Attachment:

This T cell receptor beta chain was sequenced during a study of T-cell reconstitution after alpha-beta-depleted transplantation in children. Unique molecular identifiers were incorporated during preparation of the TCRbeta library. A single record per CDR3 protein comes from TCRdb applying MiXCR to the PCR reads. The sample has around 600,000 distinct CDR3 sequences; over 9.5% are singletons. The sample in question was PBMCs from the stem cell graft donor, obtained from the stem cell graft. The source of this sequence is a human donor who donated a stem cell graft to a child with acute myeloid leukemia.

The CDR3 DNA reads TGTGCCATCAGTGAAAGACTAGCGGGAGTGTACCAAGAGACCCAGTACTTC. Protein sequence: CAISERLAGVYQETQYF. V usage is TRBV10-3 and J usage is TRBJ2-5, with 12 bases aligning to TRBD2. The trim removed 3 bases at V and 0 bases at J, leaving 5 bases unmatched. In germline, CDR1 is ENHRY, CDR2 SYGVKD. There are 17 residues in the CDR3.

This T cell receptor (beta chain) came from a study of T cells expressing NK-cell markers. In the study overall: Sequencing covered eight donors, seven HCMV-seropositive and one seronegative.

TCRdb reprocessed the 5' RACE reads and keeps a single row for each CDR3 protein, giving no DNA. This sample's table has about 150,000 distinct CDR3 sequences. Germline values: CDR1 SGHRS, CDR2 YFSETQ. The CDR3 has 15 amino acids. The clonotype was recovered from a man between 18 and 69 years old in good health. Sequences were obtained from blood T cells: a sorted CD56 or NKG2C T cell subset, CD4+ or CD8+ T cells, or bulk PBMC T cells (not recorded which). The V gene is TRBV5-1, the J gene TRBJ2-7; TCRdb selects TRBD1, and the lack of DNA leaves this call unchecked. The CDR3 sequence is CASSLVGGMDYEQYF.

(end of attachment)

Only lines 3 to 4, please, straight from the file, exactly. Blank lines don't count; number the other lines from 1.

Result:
This T cell receptor (beta chain) came from a study of T cells expressing NK-cell markers. In the study overall: Sequencing covered eight donors, seven HCMV-seropositive and one seronegative.

TCRdb reprocessed the 5' RACE reads and keeps a single row for each CDR3 protein, giving no DNA. This sample's table has about 150,000 distinct CDR3 sequences. Germline values: CDR1 SGHRS, CDR2 YFSETQ. The CDR3 has 15 amino acids. The clonotype was recovered from a man between 18 and 69 years old in good health. Sequences were obtained from blood T cells: a sorted CD56 or NKG2C T cell subset, CD4+ or CD8+ T cells, or bulk PBMC T cells (not recorded which). The V gene is TRBV5-1, the J gene TRBJ2-7; TCRdb selects TRBD1, and the lack of DNA leaves this call unchecked. The CDR3 sequence is CASSLVGGMDYEQYF.